There is a new way to treat dry eyes using intense pulsed light and radiofrequency, but it's not as scary as it sounds.
LOS ANGELES (KABC) -- The National Eye Institute found more than 16 million Americans suffer from itchy, burning, and dry eyes. It's affecting more young people due to an overuse of screens, but not every patient benefits from drops.
Now, there is a new way to treat dry eyes using intense pulsed light and radiofrequency and it's not as scary as it sounds.
It looks like a facial.
"They put a gel on you, and it's warm and it's really relaxing," said Neenet Hairapetian of Glendale, who's currently getting the new therapy to fight dry eye syndrome. "I'm on my phone all the time for work."
For Hairapetian, dry eyes constantly lead to her getting styes.
She's tried artificial tears and antibiotics, but nothing has worked. Studies show we blink up to 66% less when starting at screens and glands in our upper and lower lids release the much-needed oils our corneas need.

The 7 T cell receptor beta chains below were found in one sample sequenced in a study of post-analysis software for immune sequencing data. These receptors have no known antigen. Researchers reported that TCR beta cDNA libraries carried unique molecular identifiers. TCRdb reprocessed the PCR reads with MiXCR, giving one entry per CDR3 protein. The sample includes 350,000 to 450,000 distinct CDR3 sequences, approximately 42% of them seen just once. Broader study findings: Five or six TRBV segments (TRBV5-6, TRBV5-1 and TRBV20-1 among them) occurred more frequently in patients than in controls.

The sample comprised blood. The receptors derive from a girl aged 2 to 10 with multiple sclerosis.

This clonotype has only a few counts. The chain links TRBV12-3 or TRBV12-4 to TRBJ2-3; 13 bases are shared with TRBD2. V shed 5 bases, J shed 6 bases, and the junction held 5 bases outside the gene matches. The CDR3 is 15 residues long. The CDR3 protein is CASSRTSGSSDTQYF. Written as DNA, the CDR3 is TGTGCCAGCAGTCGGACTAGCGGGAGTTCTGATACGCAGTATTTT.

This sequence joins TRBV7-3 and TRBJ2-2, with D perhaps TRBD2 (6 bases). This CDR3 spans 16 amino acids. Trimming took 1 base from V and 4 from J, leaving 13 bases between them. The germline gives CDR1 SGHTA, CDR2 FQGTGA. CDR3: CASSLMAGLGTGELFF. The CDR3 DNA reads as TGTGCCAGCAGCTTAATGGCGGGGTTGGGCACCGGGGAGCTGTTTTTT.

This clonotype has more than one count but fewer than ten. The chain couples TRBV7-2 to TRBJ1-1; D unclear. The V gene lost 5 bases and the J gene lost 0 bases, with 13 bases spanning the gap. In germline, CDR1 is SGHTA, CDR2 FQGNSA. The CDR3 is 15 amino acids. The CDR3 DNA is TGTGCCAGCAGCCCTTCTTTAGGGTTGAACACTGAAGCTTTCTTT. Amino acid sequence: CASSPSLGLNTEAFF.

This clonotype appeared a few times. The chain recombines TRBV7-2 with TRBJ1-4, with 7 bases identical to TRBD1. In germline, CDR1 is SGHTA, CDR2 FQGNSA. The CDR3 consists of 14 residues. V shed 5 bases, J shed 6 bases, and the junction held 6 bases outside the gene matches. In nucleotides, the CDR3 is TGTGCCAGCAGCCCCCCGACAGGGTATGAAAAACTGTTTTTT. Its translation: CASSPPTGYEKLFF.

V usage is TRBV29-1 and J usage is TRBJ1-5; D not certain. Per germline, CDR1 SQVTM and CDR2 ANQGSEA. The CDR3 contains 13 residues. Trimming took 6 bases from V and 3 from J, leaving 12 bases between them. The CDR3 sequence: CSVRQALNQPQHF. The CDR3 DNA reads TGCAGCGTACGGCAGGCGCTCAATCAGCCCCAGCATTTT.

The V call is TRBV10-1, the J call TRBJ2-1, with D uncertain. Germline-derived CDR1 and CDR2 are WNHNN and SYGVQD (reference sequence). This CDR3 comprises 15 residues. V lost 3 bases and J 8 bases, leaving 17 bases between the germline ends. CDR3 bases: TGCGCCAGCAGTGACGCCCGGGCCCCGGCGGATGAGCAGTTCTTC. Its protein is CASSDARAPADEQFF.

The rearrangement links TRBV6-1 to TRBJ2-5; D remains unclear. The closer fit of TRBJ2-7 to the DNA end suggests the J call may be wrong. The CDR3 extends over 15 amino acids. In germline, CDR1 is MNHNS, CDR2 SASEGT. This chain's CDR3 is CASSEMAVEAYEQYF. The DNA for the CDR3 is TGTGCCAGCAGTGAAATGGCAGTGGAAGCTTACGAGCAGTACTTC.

"The oils are actually made by the meibomian glands that are within our eyelids. So if they're not being released by every single blink that we have, then that's when we get meibomian gland dysfunction, " said Optometrist Dr. Talin Amadian with Woodley Optometry in Encino.
She is the first in California to offer a device called Envision, which delivers radio frequency and/or intense pulsed light energy depending on what a patient needs.
"IPL is targeted towards inflammation, so when we do have blockages in the meibomian glands, we do have an inflammatory component as well," said Amadian. "So the light is actually targeting the inflammation that is around the eyelids and then radiofrequency allows us to apply heat at an optimal temperature."
The cost of IPL and radiofrequency combined is about $750 per treatment. Amadian recommends four treatments for maximum benefits.
It's not covered by insurance, but for patients who've tried every type of therapy, it's worth it.
"It gives me peace of mind that I'm not just going to wake up and have any styes," said Hairapetian.
Amadian said she's seeing results that last 14 to 18 months.
The best advice for dry eyes is to take breaks from screens every 20 minutes, ask for recommendations on artificial tears and remember to blink.